Rare steam-powered car to go under the hammer
An extremely rare 109-year-old steam-powered vintage car is expected to raise around £350,000 when it is sold at auction at the end of October.
The snappily named Gardner-Serpollet 18HP Type L Phaeton Steamer was built in Paris in 1905. Its history prior to 1946 is unknown, but in that year it was bought by steam car enthusiast Alec Hoddon, before being sold to its most current owner, farmer George Milligan, who paid £450 for it in 1957 – around £9,467 in today's money.
Since then, prices for the rare steam powered car, which showcased its maker's innovative flash boiler technology – cutting edge when it was developed back in 1888 – have rocketed, with a similar example selling at auction for £238,00 back in 2009.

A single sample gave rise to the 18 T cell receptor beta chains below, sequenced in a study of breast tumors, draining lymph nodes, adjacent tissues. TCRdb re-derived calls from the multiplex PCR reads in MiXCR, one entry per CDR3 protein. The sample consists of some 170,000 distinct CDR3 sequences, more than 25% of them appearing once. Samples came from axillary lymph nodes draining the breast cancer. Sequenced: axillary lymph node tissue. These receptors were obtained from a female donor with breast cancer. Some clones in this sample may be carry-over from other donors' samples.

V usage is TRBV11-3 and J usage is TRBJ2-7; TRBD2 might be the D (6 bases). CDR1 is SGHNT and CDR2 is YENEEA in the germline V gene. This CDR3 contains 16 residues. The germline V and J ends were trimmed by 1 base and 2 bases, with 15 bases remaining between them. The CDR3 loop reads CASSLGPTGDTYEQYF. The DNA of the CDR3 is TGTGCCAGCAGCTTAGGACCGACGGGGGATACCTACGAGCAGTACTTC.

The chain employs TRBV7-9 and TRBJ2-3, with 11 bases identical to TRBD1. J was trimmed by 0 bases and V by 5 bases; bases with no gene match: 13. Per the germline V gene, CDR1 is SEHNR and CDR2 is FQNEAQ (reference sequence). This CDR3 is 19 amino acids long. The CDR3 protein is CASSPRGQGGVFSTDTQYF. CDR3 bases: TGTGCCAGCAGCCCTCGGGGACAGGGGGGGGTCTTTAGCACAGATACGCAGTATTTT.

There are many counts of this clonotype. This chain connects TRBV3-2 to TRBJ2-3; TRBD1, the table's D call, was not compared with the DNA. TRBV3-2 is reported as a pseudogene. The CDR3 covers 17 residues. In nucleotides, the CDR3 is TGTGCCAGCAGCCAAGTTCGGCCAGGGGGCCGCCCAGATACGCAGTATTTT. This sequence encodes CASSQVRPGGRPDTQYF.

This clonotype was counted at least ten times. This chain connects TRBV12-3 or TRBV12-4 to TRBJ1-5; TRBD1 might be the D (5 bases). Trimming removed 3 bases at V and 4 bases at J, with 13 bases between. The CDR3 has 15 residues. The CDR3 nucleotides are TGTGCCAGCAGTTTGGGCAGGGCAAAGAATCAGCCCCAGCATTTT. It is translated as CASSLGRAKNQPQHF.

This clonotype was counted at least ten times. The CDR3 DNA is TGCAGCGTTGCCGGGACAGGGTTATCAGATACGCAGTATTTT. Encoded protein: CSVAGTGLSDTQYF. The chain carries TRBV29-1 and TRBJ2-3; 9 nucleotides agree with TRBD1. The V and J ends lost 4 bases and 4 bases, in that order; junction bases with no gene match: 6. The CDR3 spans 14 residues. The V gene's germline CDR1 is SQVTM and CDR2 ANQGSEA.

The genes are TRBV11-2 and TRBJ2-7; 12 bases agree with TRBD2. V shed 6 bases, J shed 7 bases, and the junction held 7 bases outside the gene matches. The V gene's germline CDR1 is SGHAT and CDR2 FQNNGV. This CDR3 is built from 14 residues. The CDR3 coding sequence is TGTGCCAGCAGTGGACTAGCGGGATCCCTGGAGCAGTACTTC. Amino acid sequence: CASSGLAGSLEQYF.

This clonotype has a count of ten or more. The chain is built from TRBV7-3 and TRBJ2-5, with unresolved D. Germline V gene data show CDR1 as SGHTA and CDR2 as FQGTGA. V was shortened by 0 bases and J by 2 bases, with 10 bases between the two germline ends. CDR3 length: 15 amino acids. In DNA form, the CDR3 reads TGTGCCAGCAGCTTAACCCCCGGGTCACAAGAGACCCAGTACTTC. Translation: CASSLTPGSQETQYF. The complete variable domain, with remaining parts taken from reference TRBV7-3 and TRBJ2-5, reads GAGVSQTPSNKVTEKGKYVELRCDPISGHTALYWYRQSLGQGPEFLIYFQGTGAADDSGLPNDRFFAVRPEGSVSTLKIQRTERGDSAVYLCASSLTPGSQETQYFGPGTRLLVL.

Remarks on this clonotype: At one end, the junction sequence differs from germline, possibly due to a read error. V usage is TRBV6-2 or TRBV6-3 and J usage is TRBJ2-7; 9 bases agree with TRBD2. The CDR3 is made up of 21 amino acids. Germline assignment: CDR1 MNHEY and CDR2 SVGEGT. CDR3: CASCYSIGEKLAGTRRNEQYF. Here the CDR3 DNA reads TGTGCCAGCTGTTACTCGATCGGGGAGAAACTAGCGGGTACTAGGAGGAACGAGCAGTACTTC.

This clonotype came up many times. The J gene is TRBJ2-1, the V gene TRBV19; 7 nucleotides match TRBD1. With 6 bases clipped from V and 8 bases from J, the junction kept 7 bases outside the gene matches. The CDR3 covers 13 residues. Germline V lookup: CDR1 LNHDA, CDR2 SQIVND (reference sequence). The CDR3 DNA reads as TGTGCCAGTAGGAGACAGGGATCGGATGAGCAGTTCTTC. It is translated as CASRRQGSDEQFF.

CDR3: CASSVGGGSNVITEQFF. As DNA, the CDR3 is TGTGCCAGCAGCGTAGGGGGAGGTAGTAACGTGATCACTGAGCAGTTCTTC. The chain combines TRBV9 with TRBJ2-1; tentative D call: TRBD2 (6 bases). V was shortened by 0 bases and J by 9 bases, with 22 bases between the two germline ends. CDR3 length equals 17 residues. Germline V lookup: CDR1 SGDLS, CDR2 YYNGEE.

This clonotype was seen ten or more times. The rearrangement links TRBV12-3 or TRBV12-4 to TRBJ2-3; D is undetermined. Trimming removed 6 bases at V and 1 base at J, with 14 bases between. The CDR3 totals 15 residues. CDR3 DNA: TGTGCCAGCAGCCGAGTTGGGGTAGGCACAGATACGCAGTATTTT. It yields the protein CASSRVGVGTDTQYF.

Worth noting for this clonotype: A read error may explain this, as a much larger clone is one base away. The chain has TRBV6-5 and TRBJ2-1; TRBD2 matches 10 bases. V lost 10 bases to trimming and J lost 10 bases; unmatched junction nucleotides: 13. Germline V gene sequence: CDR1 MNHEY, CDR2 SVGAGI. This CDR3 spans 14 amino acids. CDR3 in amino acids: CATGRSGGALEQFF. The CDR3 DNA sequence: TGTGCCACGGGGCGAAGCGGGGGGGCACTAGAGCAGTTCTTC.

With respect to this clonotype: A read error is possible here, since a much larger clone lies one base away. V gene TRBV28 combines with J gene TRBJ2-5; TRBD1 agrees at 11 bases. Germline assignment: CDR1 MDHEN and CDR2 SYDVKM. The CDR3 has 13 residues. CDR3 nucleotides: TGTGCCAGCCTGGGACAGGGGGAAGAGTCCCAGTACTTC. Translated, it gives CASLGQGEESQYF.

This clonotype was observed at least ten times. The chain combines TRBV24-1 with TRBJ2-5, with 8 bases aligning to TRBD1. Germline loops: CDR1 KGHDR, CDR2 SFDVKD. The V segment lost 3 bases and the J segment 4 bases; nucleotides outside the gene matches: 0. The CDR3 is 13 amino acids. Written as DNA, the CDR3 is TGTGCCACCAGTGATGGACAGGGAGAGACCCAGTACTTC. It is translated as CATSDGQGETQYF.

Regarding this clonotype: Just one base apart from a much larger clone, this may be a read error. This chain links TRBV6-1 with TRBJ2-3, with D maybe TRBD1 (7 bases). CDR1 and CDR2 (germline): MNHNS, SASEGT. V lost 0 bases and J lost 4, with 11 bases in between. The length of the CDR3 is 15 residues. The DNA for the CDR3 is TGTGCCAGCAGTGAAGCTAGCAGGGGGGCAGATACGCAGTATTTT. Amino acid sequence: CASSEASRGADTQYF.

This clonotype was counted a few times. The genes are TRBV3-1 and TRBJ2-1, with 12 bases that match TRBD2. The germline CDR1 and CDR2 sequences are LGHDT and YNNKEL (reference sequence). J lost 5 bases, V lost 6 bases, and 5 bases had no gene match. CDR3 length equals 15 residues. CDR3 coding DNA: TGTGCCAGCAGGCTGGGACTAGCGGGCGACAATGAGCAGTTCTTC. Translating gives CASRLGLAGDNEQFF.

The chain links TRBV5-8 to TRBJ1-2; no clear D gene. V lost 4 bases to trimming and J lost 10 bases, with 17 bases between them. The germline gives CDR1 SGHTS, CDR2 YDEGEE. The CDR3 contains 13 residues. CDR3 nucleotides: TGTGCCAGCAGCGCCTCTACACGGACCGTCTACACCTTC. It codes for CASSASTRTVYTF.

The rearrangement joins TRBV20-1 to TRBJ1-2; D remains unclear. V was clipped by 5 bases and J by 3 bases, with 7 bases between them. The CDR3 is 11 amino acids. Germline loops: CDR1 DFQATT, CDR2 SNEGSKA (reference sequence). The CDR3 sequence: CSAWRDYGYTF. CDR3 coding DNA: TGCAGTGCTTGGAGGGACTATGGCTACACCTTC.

This particular example is in excellent condition, being finished in vertical green and black stripes, with green leather upholstery on the seats. It even comes with its original Norwich licence plate and manufacturer's stamp on the chassis.
The Phaeton Steamer has proved to be mechanically reliable, being a regular entrant in the London to Brighton rally, in which it is expected to compete this year.
Its high expected purchase price is no doubt due to the car's rarity. There is only one other surviving Type L model known to exist, and this very car is the only surviving shaft-driven model, according to its vendor, Bonhams Auctioneers.
The car will be sold at Bonhams' London to Brighton Run sale on October 31. Check out the video below to see the model in action.